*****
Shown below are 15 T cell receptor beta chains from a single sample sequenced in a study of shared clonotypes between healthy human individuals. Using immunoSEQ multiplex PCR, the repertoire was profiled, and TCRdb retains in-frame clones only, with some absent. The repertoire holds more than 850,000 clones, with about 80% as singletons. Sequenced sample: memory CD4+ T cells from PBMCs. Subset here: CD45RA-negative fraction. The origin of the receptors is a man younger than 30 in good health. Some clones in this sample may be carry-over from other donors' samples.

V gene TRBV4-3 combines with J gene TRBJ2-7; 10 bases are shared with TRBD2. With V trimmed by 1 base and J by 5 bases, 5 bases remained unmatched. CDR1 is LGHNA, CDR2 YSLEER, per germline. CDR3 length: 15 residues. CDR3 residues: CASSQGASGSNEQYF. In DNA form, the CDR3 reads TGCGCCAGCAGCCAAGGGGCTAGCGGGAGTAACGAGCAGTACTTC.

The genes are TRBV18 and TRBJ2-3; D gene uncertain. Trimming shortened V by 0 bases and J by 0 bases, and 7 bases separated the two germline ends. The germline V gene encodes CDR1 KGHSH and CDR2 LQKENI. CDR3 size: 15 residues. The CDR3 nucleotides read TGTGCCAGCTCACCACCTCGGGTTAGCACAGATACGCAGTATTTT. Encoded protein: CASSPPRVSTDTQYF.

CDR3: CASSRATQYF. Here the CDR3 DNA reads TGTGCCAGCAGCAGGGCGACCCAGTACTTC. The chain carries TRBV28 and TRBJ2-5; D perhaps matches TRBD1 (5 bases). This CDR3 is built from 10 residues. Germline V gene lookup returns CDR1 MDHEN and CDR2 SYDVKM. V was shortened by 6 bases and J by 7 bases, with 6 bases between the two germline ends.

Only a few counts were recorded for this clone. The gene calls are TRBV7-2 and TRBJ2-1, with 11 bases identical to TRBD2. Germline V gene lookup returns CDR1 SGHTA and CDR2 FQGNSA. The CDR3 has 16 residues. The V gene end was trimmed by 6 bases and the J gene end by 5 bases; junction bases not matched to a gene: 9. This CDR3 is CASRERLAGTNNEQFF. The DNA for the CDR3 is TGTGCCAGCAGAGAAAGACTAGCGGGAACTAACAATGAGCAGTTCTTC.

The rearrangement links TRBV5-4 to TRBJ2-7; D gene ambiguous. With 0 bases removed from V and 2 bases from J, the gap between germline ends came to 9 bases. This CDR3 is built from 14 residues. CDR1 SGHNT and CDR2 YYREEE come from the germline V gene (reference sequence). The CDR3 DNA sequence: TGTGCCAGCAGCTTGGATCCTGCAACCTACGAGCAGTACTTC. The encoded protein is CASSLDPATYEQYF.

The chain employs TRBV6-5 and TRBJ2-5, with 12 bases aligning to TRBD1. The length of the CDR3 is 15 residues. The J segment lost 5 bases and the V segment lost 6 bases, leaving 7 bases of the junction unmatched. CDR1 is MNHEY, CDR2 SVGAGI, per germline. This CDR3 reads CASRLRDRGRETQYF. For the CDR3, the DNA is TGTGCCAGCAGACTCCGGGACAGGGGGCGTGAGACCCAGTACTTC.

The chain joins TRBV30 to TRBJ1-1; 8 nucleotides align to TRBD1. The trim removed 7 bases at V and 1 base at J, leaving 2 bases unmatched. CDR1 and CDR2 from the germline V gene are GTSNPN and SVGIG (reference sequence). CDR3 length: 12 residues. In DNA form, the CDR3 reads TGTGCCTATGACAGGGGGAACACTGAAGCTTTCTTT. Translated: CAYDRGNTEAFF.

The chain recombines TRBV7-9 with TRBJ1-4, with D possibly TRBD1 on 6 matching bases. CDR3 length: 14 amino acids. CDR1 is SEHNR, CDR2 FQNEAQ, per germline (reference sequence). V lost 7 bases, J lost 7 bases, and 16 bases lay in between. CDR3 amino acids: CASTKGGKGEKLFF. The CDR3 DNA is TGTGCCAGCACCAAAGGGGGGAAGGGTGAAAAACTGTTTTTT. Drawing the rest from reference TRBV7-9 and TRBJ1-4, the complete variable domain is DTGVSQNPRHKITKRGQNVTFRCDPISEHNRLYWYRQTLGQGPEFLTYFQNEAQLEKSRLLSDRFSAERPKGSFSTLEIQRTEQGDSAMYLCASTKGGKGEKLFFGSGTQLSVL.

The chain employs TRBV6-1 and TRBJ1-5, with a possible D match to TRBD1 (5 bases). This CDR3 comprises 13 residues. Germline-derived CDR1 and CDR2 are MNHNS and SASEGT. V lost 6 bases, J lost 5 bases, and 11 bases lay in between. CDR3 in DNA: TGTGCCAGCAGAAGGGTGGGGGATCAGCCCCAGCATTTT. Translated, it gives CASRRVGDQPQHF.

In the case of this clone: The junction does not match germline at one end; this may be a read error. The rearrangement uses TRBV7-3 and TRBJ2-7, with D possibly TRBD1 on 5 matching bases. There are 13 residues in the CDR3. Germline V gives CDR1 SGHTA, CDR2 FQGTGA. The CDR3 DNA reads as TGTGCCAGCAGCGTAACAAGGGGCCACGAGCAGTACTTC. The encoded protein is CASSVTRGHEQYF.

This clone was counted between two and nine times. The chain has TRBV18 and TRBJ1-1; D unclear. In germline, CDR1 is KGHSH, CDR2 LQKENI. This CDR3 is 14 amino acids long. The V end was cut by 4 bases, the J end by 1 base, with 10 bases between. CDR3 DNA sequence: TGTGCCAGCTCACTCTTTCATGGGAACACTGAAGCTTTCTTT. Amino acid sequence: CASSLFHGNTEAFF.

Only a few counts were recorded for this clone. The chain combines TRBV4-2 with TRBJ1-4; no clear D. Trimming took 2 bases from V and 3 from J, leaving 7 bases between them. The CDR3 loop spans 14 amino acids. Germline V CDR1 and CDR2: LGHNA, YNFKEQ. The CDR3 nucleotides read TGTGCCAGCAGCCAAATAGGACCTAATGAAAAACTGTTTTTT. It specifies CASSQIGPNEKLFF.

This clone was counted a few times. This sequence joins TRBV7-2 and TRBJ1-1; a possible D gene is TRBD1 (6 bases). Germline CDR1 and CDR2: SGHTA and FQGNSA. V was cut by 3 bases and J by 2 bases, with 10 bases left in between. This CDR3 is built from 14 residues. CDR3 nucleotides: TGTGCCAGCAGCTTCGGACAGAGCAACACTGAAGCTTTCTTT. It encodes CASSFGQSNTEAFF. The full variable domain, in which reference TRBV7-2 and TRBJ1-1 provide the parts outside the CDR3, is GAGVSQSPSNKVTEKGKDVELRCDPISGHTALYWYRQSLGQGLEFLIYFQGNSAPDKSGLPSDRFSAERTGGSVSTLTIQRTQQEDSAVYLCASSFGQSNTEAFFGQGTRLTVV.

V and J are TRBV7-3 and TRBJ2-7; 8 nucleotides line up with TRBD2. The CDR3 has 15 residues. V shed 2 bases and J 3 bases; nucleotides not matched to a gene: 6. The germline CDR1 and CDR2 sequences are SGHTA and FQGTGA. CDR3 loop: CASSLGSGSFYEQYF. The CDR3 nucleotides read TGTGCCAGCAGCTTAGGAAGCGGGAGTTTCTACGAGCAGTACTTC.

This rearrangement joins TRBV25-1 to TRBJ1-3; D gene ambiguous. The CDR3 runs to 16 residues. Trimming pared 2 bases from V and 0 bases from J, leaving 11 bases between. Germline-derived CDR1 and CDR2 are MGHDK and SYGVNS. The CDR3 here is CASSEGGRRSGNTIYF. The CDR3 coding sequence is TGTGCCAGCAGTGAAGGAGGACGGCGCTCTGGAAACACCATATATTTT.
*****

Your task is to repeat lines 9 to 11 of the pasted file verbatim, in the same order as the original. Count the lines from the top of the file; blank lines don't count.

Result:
The chain recombines TRBV7-9 with TRBJ1-4, with D possibly TRBD1 on 6 matching bases. CDR3 length: 14 amino acids. CDR1 is SEHNR, CDR2 FQNEAQ, per germline (reference sequence). V lost 7 bases, J lost 7 bases, and 16 bases lay in between. CDR3 amino acids: CASTKGGKGEKLFF. The CDR3 DNA is TGTGCCAGCACCAAAGGGGGGAAGGGTGAAAAACTGTTTTTT. Drawing the rest from reference TRBV7-9 and TRBJ1-4, the complete variable domain is DTGVSQNPRHKITKRGQNVTFRCDPISEHNRLYWYRQTLGQGPEFLTYFQNEAQLEKSRLLSDRFSAERPKGSFSTLEIQRTEQGDSAMYLCASTKGGKGEKLFFGSGTQLSVL.

The chain employs TRBV6-1 and TRBJ1-5, with a possible D match to TRBD1 (5 bases). This CDR3 comprises 13 residues. Germline-derived CDR1 and CDR2 are MNHNS and SASEGT. V lost 6 bases, J lost 5 bases, and 11 bases lay in between. CDR3 in DNA: TGTGCCAGCAGAAGGGTGGGGGATCAGCCCCAGCATTTT. Translated, it gives CASRRVGDQPQHF.

In the case of this clone: The junction does not match germline at one end; this may be a read error. The rearrangement uses TRBV7-3 and TRBJ2-7, with D possibly TRBD1 on 5 matching bases. There are 13 residues in the CDR3. Germline V gives CDR1 SGHTA, CDR2 FQGTGA. The CDR3 DNA reads as TGTGCCAGCAGCGTAACAAGGGGCCACGAGCAGTACTTC. The encoded protein is CASSVTRGHEQYF.